One of the hidden costs of running an office is the printer. It may be a relatively small initial investment, as printers can be purchased cheaply these days. But it’s the ongoing cost of keeping the ink or toner cartridges topped up that can start to add up, whether you buy them in store or online through sites such as Cartridges Direct.
So here are three tips to help you reduce your ink usage. Not only will they help keep your printing costs down, but you’ll also be helping the environment by reducing the number of cartridges in landfills.
Change Your Print Settings
If you go to the printing preferences menu for your printer (Control Panel -> Devices and Printers -> Right-click on your printer and select Printing Preferences) you’ll find that there is a Quality setting. If you put it to the lowest quality, which is “Draft” on most printers, this will reduce how much ink is used each time you print.
Certain printer models like the HP Officejet Pro range provide access to advanced settings and features, allowing you to toggle between professional and General Office printing modes, which allow you to significantly reduce your cost per print by allowing you to choose from different quality and printing speeds.
Of course, the trade-off of using an inefficient printer and lowering your quality setting is that your print-outs won’t look as nice, but this shouldn’t be a concern for documents such as emails or rough drafts for review.
Use A Different Font
When it comes to ink usage, not all fonts are created equal. Believe it or not, some fonts use more than others. The BBC did an experiment where they enlarged a few different fonts, coloured them in with an ink pen, and measured the difference in usage. Their conclusion was that Garamond uses the least amount of ink, but it’s also a smaller font than the others that were tested—and once you increase the size, you’re using more ink again!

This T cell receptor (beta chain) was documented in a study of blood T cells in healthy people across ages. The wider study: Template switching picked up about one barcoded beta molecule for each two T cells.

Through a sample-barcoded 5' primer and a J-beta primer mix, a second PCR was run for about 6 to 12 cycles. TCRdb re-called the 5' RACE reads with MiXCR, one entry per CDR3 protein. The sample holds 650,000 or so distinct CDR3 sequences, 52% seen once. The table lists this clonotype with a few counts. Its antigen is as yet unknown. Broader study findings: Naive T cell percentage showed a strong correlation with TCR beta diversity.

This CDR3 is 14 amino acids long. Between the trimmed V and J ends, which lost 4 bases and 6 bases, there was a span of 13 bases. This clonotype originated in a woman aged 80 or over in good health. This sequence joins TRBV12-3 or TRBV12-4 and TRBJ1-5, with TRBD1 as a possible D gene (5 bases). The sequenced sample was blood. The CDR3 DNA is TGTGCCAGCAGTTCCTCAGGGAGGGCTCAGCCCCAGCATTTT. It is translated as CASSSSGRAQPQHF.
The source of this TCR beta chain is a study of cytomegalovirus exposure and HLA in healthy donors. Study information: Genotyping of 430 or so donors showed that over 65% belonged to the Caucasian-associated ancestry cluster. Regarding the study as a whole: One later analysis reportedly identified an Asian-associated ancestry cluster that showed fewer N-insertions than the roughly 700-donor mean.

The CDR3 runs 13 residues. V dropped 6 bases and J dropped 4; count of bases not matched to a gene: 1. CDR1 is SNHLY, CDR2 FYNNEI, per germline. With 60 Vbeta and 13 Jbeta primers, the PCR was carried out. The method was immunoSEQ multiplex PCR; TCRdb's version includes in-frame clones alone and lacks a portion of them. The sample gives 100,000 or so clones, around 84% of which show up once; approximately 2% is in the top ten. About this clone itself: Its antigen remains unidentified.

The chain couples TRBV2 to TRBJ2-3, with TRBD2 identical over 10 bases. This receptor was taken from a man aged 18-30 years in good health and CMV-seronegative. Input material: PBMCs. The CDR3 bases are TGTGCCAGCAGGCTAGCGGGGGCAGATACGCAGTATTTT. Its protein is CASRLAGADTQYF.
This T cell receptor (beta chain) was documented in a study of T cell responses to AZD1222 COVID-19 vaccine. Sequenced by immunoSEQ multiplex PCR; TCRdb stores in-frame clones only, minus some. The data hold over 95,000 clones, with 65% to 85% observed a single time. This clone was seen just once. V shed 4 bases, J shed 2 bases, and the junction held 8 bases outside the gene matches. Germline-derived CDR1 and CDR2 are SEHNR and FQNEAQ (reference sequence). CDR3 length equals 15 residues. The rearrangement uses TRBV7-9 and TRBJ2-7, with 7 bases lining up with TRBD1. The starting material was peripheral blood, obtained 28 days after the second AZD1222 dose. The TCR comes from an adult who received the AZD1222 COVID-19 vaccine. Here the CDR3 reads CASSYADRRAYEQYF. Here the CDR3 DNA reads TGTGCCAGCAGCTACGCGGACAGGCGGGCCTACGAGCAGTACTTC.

Another place, the University of Wisconsin, started using Century Gothic for all their emails as it has a thinner typeface and therefore uses less ink. This is especially useful when you have pages and pages of documents to print out, because it can result in as much as a 20 to 30% saving in ink.
You can easily set a new default font in Microsoft Word—Microsoft has detailed instructions here.
Print Preview Before You Print
It’s so easy to simply click print and not bother with the Print Preview feature. But especially for websites, emails and other non-Word documents, Print Preview can save you both ink and paper.
When printing emails, for example, the default layout is usually to print out the entire email thread, signatures and all. Do you need the whole thread, or only one particular email? Enter that page number only when printing.
Or when it comes to Excel spreadsheets, ones with lots of columns will be stretched over multiple pages. Think about whether you can squeeze them onto a single page with the “Fit to” feature in the Page Setup menu.
For websites, check the Print Preview to see if it’s stretched across multiple pages, and if any of them are just the ads or the navigation menu at the bottom of the page.
There’s also a great website called Print What You Like, where you can enter the URL you want to print. It lets you choose which elements of the website to remove or resize, change the font type and font size, show or hide the background, images and margins, among other things. You have complete control over what you want to print.
What other tips do you have for saving ink and printing more efficiently? We’d love to hear about them in the comments!
Featured image: MoHotta18
This post was supported by our friends at Cartridges Direct. Head over to their site to check out their wide range of cartridges, printers and papers with free next day delivery!